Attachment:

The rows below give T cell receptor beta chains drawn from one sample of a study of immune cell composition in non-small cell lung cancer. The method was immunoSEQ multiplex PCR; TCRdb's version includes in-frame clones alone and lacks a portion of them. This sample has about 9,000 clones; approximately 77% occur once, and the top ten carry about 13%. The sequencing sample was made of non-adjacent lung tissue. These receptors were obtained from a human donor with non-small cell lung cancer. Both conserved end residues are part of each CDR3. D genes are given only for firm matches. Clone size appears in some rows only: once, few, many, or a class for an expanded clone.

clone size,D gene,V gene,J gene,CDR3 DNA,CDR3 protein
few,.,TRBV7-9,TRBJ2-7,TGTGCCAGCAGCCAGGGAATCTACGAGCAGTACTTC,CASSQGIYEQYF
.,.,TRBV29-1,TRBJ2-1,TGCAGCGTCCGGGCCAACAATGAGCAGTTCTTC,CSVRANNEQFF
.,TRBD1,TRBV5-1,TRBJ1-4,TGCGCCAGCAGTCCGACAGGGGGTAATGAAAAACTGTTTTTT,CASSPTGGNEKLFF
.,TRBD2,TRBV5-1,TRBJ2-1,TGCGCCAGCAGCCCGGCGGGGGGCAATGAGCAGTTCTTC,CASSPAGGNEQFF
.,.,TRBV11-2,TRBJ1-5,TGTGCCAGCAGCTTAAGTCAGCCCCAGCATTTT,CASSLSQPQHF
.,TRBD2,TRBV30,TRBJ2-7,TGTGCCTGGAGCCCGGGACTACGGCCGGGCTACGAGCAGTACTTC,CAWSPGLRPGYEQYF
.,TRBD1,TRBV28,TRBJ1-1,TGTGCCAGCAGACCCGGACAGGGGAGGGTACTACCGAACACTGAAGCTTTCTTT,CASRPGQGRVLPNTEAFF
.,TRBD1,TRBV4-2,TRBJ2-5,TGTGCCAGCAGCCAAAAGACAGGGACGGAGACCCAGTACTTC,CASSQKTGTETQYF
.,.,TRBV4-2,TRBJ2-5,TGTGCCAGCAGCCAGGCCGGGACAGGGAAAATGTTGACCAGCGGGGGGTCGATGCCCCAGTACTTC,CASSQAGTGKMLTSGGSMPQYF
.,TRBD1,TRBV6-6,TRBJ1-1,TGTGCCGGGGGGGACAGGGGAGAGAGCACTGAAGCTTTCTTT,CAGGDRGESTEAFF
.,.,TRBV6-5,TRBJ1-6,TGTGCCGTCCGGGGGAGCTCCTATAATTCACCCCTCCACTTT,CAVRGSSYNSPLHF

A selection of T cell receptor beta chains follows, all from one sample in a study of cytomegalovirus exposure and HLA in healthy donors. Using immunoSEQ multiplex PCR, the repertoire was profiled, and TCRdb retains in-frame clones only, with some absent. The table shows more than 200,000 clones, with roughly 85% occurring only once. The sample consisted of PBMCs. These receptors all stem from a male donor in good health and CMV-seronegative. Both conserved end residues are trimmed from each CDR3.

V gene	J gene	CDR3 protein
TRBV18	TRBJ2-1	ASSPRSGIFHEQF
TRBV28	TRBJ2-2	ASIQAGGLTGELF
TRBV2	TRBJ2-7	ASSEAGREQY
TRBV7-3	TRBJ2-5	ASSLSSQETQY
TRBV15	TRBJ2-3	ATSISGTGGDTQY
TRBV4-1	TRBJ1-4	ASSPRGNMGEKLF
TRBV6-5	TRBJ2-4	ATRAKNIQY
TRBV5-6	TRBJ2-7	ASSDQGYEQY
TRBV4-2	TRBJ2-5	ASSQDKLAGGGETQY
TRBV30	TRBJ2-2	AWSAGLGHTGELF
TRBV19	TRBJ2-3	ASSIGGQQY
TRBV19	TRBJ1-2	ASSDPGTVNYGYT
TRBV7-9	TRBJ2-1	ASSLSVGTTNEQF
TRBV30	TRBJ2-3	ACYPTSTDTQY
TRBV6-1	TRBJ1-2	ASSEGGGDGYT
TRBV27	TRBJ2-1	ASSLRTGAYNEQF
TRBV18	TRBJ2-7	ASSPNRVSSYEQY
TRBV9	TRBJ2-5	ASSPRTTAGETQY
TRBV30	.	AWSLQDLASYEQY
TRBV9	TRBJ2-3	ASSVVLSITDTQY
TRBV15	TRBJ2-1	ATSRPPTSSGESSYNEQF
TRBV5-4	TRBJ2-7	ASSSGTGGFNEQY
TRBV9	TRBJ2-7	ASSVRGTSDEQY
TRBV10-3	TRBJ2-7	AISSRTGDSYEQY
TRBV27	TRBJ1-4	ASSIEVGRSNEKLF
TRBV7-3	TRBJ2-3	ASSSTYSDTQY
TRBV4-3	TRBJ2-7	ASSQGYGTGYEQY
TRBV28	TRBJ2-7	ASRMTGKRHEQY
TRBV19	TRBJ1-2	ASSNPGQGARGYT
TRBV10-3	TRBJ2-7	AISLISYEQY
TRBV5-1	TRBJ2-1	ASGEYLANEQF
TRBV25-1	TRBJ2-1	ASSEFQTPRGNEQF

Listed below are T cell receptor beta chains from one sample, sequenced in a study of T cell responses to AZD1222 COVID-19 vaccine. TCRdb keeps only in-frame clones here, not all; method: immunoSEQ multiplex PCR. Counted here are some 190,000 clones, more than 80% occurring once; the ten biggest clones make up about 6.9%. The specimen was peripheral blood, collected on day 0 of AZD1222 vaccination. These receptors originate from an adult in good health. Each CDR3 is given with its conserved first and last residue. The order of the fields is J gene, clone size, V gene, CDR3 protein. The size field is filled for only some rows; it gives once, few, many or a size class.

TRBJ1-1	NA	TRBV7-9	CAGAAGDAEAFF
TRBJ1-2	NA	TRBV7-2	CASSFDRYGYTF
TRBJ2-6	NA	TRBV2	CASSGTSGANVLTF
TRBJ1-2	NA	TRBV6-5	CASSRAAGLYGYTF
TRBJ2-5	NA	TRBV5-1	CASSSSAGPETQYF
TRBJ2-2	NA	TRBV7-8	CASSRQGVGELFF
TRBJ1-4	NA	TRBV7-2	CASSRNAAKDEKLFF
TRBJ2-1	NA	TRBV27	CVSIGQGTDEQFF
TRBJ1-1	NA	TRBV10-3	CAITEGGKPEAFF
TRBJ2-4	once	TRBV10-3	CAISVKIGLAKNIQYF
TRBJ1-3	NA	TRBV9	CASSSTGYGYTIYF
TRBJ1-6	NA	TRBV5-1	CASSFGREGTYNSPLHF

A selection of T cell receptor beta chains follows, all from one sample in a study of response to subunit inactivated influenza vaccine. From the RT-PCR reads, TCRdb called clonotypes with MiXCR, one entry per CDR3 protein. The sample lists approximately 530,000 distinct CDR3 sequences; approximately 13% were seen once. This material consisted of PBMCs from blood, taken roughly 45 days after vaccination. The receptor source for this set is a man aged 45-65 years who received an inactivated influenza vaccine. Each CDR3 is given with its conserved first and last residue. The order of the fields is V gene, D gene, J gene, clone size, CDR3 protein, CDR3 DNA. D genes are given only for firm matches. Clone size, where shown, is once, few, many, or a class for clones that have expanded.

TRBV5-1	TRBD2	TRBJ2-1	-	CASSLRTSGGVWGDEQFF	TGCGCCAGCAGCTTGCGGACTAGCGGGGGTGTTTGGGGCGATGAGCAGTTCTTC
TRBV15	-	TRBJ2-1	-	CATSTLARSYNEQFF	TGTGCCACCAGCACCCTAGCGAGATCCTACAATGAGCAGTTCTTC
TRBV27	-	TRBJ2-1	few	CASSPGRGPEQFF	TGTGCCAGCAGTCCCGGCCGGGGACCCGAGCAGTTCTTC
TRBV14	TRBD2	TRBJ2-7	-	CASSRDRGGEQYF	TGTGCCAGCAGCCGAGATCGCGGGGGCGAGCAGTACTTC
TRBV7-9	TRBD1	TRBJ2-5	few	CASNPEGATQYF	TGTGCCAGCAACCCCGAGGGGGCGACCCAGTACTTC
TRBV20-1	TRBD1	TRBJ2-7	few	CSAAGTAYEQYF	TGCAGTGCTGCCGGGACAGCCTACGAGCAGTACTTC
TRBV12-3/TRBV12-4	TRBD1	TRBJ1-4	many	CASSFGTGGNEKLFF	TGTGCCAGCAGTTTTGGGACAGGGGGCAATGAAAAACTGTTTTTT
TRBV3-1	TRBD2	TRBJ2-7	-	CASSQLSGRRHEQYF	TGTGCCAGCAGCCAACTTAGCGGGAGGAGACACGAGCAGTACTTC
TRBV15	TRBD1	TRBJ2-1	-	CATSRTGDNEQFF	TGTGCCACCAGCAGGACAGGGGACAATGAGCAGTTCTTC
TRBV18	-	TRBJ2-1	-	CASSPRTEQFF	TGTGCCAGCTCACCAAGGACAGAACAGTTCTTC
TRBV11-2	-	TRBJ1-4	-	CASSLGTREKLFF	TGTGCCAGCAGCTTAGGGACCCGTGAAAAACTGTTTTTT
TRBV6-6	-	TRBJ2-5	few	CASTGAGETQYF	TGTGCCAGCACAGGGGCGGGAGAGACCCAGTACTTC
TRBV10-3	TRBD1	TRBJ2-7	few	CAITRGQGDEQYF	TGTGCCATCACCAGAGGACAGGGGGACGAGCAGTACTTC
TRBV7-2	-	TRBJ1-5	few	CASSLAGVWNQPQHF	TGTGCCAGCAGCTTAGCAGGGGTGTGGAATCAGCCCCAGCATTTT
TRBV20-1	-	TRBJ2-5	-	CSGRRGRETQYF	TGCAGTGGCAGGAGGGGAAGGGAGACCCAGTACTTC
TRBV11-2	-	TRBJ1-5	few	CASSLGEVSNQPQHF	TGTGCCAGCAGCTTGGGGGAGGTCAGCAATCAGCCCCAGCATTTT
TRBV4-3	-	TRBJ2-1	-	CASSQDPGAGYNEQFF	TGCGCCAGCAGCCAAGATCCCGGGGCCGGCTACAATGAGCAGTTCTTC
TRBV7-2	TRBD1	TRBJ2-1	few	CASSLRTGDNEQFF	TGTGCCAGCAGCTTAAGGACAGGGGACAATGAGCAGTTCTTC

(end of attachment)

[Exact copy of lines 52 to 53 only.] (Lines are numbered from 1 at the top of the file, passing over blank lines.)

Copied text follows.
TRBJ1-2	NA	TRBV6-5	CASSRAAGLYGYTF
TRBJ2-5	NA	TRBV5-1	CASSSSAGPETQYF